I found myself deeply divided watching Veronica Decides To Die. I was turned-on by the production’s use of video, music, movement and songs, but I was turned-off by its long tracts of exposition.
A friend of mine hit it on the head at intermission when she said that the things that she liked most about this show were also the things she enjoyed the least. What we both really enjoyed was – foremost – how the show was an exaggeration of life through the use of live video of the action onstage.
The staging was engaging, and the performances, including a few bars of an opera, and whole lot of movement – everything from fighting to dancing – kept things going.
But there were times when the use of video went from fascinating to fetish-like, feeding-off details that didn’t seem important. And while the performances are pleasing and give a bit of insight into Veronica, the movement vignettes got a mixed reception. They were great in the first act, and I felt they were okay in the second. But my friend was more critical. Pointing to moments when, to her, the actors seemed awkward in their movements to one another.
The premise of this multi-media production, which will go up a few more times at the Walmer Centre Theatre, is intriguingly simple. At 24-years-old Veronica (Elena Juatco) decides to overdose on pills. We see her take the pills. And we see her wake-up in hospital two weeks later. A doctor (played by Alex Dault, who imbues incredible energy into his character) informs her that she’s so badly damaged her heart that she has just a week to live (“So I succeeded then,” she replies). Presumably because she’s still considered a danger to herself, Veronica is confined to the mental ward of the hospital. A boy about her age named Eduard (Rob Lampard) is also in treatment there, and it isn’t long before Veronica falls for him. I won’t give away more at the risk of spoiling it.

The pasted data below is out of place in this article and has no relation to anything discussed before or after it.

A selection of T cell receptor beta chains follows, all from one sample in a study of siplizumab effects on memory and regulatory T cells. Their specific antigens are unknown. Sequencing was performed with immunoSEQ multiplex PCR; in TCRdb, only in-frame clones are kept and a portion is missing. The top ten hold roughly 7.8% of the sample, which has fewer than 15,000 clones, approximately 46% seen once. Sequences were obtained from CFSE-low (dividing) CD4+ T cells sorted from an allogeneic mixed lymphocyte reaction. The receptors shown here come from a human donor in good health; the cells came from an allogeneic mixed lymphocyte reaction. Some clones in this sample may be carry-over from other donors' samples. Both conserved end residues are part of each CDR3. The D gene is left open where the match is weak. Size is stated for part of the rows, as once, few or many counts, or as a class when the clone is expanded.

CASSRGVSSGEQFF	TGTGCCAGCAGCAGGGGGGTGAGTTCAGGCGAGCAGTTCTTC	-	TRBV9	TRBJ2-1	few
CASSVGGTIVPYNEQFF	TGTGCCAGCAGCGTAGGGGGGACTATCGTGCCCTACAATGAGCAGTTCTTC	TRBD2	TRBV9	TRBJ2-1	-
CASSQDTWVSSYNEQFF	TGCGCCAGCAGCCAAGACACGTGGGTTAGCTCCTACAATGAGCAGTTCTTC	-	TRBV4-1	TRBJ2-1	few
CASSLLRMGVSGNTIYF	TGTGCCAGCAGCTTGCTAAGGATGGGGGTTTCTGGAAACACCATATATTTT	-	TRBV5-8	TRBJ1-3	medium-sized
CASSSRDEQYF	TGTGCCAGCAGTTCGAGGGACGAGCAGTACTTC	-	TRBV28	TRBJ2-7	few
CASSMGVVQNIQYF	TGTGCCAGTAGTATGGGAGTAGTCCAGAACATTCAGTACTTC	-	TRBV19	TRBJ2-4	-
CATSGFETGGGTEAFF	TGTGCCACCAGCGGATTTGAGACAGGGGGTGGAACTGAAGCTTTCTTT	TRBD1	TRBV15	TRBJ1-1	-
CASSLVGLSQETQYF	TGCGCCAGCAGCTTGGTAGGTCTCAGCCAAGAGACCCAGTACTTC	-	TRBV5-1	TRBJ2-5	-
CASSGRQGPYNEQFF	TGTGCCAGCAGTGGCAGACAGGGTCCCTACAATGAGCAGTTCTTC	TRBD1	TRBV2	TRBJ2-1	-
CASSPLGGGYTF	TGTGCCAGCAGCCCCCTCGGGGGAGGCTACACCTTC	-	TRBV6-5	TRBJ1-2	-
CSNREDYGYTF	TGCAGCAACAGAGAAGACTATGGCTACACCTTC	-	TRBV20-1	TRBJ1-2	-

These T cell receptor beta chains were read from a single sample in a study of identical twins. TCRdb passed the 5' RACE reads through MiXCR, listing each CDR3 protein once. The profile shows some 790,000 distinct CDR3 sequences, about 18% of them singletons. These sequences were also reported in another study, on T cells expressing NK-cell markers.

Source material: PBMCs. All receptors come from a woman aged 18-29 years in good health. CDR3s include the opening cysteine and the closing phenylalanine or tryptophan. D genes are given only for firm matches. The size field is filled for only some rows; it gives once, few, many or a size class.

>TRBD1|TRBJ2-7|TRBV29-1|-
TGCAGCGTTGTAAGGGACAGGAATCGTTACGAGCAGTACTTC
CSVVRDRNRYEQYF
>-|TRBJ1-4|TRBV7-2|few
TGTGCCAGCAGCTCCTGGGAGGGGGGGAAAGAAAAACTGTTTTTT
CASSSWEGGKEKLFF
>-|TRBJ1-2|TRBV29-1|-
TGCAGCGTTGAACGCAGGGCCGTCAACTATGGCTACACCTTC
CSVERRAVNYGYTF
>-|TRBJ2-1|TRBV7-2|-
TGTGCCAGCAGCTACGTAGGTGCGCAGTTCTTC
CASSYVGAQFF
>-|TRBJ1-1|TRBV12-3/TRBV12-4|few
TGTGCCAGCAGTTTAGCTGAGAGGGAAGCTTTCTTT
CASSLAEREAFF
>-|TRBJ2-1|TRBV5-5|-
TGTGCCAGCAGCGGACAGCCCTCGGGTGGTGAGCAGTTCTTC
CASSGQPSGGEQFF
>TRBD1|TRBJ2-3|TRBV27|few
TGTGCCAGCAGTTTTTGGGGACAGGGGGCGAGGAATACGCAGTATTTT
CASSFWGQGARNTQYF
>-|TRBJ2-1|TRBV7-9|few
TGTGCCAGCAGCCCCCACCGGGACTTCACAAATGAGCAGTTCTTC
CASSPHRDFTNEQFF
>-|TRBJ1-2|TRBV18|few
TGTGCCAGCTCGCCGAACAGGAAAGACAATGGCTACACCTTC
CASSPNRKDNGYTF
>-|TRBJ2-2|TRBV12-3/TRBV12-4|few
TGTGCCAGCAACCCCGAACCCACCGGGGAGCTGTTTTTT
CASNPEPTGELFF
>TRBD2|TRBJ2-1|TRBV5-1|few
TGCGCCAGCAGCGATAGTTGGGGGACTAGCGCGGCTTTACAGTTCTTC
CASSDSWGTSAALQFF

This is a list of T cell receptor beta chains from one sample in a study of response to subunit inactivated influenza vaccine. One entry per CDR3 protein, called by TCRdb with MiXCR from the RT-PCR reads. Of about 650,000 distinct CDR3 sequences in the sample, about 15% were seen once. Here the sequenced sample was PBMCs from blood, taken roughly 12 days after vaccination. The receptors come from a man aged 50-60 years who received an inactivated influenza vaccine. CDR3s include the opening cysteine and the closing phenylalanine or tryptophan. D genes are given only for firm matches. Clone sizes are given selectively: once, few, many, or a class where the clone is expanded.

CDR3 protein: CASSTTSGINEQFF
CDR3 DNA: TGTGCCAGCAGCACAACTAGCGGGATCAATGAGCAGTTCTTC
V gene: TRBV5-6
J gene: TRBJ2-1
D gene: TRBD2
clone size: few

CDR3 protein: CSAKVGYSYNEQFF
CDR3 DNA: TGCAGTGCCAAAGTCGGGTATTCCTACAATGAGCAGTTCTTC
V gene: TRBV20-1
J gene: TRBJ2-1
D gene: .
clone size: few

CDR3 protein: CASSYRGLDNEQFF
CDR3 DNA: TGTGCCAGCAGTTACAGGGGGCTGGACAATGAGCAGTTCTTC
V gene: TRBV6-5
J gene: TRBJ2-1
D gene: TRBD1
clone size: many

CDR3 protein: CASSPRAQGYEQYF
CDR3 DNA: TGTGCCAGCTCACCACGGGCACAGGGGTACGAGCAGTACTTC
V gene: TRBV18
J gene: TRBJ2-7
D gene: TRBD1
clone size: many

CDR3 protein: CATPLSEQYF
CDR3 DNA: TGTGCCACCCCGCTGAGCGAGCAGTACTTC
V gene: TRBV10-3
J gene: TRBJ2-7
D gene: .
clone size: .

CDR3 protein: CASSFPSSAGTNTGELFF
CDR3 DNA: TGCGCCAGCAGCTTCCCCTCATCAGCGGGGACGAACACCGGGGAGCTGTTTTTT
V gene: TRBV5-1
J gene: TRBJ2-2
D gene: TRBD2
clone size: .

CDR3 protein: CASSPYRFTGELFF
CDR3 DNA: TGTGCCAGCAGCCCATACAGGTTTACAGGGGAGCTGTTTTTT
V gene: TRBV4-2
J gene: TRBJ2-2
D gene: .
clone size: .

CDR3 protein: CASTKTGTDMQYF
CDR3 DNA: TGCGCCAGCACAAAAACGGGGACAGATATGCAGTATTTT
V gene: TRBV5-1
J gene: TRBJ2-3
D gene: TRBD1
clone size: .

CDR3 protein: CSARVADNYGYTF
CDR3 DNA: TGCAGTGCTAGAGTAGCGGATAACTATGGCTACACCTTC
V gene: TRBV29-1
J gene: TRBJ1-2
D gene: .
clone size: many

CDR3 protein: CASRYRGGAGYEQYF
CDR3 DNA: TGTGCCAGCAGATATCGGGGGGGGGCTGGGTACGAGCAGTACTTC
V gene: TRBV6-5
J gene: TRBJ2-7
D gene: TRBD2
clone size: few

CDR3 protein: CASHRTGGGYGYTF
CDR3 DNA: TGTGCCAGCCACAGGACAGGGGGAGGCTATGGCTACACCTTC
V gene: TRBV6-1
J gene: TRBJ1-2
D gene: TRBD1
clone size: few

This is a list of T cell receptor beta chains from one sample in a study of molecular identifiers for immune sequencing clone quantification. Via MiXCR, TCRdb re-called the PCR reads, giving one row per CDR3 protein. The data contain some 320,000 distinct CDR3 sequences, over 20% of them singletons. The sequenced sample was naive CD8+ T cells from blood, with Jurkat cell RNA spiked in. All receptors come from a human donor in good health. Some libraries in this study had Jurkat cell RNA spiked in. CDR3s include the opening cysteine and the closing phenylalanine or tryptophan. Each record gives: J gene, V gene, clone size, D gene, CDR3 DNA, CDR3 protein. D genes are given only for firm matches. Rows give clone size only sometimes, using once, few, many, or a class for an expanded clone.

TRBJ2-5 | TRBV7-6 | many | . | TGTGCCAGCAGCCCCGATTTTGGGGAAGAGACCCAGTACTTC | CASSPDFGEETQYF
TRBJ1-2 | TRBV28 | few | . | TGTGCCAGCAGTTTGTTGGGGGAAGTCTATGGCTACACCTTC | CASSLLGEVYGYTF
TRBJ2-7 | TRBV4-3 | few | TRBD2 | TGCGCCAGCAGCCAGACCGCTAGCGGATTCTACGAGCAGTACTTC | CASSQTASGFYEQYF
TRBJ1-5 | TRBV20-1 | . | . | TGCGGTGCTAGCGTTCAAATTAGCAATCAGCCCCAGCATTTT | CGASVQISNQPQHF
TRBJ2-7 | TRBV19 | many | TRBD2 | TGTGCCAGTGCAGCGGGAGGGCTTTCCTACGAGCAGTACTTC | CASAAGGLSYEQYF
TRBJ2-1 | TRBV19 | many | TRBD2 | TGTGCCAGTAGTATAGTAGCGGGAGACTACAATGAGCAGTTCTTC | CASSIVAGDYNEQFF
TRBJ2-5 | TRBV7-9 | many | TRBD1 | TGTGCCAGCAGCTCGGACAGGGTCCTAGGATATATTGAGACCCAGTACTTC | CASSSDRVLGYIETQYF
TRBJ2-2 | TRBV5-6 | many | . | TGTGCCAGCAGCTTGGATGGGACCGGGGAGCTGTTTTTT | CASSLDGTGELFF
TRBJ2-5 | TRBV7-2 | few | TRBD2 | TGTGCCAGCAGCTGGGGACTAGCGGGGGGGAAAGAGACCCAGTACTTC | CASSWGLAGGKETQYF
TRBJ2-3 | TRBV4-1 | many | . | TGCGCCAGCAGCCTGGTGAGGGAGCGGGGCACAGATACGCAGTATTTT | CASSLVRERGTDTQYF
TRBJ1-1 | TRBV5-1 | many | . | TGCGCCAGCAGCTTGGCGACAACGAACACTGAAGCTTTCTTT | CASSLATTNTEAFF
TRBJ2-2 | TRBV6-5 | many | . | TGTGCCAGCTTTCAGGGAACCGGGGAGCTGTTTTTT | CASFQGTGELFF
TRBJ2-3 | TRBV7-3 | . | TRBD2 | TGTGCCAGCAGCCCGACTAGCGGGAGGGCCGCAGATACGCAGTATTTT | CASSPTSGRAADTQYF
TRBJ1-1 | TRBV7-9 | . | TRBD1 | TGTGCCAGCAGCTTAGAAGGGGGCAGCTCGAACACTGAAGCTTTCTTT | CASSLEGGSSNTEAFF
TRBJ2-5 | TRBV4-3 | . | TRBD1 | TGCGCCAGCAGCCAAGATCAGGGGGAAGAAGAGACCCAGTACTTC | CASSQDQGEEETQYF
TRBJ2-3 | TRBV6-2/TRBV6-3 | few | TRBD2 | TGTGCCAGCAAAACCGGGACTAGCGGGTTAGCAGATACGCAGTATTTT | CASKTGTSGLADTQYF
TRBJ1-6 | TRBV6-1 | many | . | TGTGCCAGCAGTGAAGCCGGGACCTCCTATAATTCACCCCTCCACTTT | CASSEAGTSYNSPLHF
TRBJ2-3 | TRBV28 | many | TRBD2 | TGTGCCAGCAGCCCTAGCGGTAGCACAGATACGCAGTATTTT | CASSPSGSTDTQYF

The narrative requires just the barest of exposition. Unfortunately though, the Darkroom Theatre Project, which in addition to performing Veronica Decides To Die, also collaborated in adapting the novel, doesn’t seem to trust us to get it. Enter Eduard 2 and Veronica 2 (the incredibly likable Viktor Kawski and Claire Wynveen, respectively); two superfluous characters who rhapsodize at length about events we’ve just seen. At worst they were occasionally frustrating to watch, but even at best they came across as a bit supercilious.
Looking at Veronica Decides To Die purely for what it is – an adaptation of a novel – was, for me, the best way to reconcile my divide over this work. While it’s fun to watch, the show was only occasionally engaging on an emotional level, and did just slightly better as an intellectual thesis – at least for me. What’s really cool about Veronica Decides To Die – and the reason I was happy to go – is the sheer variety and expertise that the company has over its multi-media techniques. The transparency of the process of adaptation – a process the company indulges in – is fascinating.
– Veronica Decides To Die is playing at the Walmer Center Theatre (188 Lowther Ave)
– The show runs Tuesdays to Saturdays – June 18 to 28, 2008
– Tickets are $20, $12 for Students and Artworkers; call Darkroom Theatre Projects at 416-302-1144 for more information